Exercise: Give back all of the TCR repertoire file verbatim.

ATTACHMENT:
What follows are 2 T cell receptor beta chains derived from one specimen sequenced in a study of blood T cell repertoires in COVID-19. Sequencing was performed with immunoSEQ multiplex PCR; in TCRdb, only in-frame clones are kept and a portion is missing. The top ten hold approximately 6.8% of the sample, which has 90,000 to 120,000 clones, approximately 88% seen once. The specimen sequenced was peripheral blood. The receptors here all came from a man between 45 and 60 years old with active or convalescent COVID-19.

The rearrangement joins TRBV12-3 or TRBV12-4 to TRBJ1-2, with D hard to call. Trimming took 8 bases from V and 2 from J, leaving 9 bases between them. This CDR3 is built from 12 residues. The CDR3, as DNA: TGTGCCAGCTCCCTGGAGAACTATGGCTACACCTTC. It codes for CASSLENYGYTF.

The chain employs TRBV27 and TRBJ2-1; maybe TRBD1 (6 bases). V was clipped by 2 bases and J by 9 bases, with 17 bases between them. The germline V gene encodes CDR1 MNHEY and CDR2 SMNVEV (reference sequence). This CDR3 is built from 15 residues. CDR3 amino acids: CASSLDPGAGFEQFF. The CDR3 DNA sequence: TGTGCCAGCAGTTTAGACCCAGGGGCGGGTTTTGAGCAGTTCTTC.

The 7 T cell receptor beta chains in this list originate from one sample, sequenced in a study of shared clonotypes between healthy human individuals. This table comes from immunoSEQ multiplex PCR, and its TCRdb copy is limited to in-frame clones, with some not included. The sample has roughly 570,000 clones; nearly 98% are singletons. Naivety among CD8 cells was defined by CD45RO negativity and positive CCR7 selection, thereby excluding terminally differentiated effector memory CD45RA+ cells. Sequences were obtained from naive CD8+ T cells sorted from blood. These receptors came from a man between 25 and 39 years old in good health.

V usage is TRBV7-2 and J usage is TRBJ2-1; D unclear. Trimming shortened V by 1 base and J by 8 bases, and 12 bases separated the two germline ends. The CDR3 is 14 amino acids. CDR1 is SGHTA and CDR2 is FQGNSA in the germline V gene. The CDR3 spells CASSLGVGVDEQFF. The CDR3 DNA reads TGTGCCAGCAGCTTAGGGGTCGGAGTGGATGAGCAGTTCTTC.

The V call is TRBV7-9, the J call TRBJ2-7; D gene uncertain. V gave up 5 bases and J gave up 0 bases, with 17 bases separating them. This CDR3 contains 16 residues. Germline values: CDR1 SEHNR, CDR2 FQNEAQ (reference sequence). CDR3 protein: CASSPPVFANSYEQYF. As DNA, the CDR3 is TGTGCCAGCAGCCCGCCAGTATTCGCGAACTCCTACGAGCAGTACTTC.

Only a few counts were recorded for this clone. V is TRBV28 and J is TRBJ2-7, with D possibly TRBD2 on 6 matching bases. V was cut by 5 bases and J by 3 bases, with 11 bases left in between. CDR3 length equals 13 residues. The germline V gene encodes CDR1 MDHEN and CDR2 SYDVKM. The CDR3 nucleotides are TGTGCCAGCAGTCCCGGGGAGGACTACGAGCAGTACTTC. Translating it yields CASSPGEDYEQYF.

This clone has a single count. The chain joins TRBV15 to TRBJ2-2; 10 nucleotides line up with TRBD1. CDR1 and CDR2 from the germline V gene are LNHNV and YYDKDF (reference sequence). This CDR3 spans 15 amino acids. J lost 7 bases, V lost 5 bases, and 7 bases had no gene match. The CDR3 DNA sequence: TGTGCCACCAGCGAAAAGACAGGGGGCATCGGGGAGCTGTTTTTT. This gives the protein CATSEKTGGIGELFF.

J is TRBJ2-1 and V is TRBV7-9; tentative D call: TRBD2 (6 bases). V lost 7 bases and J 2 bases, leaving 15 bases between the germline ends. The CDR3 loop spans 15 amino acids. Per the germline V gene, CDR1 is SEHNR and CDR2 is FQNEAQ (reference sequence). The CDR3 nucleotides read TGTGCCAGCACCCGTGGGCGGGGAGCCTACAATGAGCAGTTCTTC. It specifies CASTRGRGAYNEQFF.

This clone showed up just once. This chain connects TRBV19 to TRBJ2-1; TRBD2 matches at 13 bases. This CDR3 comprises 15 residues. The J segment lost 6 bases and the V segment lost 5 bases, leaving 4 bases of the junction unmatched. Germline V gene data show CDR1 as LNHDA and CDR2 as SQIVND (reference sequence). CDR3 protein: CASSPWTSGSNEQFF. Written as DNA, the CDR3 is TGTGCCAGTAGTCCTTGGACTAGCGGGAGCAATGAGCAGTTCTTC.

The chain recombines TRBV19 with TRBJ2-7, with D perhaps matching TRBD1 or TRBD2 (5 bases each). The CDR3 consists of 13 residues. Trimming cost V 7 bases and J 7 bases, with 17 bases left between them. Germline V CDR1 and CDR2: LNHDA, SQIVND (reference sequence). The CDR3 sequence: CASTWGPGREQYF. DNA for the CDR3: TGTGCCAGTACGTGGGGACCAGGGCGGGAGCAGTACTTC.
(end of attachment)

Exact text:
What follows are 2 T cell receptor beta chains derived from one specimen sequenced in a study of blood T cell repertoires in COVID-19. Sequencing was performed with immunoSEQ multiplex PCR; in TCRdb, only in-frame clones are kept and a portion is missing. The top ten hold approximately 6.8% of the sample, which has 90,000 to 120,000 clones, approximately 88% seen once. The specimen sequenced was peripheral blood. The receptors here all came from a man between 45 and 60 years old with active or convalescent COVID-19.

The rearrangement joins TRBV12-3 or TRBV12-4 to TRBJ1-2, with D hard to call. Trimming took 8 bases from V and 2 from J, leaving 9 bases between them. This CDR3 is built from 12 residues. The CDR3, as DNA: TGTGCCAGCTCCCTGGAGAACTATGGCTACACCTTC. It codes for CASSLENYGYTF.

The chain employs TRBV27 and TRBJ2-1; maybe TRBD1 (6 bases). V was clipped by 2 bases and J by 9 bases, with 17 bases between them. The germline V gene encodes CDR1 MNHEY and CDR2 SMNVEV (reference sequence). This CDR3 is built from 15 residues. CDR3 amino acids: CASSLDPGAGFEQFF. The CDR3 DNA sequence: TGTGCCAGCAGTTTAGACCCAGGGGCGGGTTTTGAGCAGTTCTTC.

The 7 T cell receptor beta chains in this list originate from one sample, sequenced in a study of shared clonotypes between healthy human individuals. This table comes from immunoSEQ multiplex PCR, and its TCRdb copy is limited to in-frame clones, with some not included. The sample has roughly 570,000 clones; nearly 98% are singletons. Naivety among CD8 cells was defined by CD45RO negativity and positive CCR7 selection, thereby excluding terminally differentiated effector memory CD45RA+ cells. Sequences were obtained from naive CD8+ T cells sorted from blood. These receptors came from a man between 25 and 39 years old in good health.

V usage is TRBV7-2 and J usage is TRBJ2-1; D unclear. Trimming shortened V by 1 base and J by 8 bases, and 12 bases separated the two germline ends. The CDR3 is 14 amino acids. CDR1 is SGHTA and CDR2 is FQGNSA in the germline V gene. The CDR3 spells CASSLGVGVDEQFF. The CDR3 DNA reads TGTGCCAGCAGCTTAGGGGTCGGAGTGGATGAGCAGTTCTTC.

The V call is TRBV7-9, the J call TRBJ2-7; D gene uncertain. V gave up 5 bases and J gave up 0 bases, with 17 bases separating them. This CDR3 contains 16 residues. Germline values: CDR1 SEHNR, CDR2 FQNEAQ (reference sequence). CDR3 protein: CASSPPVFANSYEQYF. As DNA, the CDR3 is TGTGCCAGCAGCCCGCCAGTATTCGCGAACTCCTACGAGCAGTACTTC.

Only a few counts were recorded for this clone. V is TRBV28 and J is TRBJ2-7, with D possibly TRBD2 on 6 matching bases. V was cut by 5 bases and J by 3 bases, with 11 bases left in between. CDR3 length equals 13 residues. The germline V gene encodes CDR1 MDHEN and CDR2 SYDVKM. The CDR3 nucleotides are TGTGCCAGCAGTCCCGGGGAGGACTACGAGCAGTACTTC. Translating it yields CASSPGEDYEQYF.

This clone has a single count. The chain joins TRBV15 to TRBJ2-2; 10 nucleotides line up with TRBD1. CDR1 and CDR2 from the germline V gene are LNHNV and YYDKDF (reference sequence). This CDR3 spans 15 amino acids. J lost 7 bases, V lost 5 bases, and 7 bases had no gene match. The CDR3 DNA sequence: TGTGCCACCAGCGAAAAGACAGGGGGCATCGGGGAGCTGTTTTTT. This gives the protein CATSEKTGGIGELFF.

J is TRBJ2-1 and V is TRBV7-9; tentative D call: TRBD2 (6 bases). V lost 7 bases and J 2 bases, leaving 15 bases between the germline ends. The CDR3 loop spans 15 amino acids. Per the germline V gene, CDR1 is SEHNR and CDR2 is FQNEAQ (reference sequence). The CDR3 nucleotides read TGTGCCAGCACCCGTGGGCGGGGAGCCTACAATGAGCAGTTCTTC. It specifies CASTRGRGAYNEQFF.

This clone showed up just once. This chain connects TRBV19 to TRBJ2-1; TRBD2 matches at 13 bases. This CDR3 comprises 15 residues. The J segment lost 6 bases and the V segment lost 5 bases, leaving 4 bases of the junction unmatched. Germline V gene data show CDR1 as LNHDA and CDR2 as SQIVND (reference sequence). CDR3 protein: CASSPWTSGSNEQFF. Written as DNA, the CDR3 is TGTGCCAGTAGTCCTTGGACTAGCGGGAGCAATGAGCAGTTCTTC.

The chain recombines TRBV19 with TRBJ2-7, with D perhaps matching TRBD1 or TRBD2 (5 bases each). The CDR3 consists of 13 residues. Trimming cost V 7 bases and J 7 bases, with 17 bases left between them. Germline V CDR1 and CDR2: LNHDA, SQIVND (reference sequence). The CDR3 sequence: CASTWGPGREQYF. DNA for the CDR3: TGTGCCAGTACGTGGGGACCAGGGCGGGAGCAGTACTTC.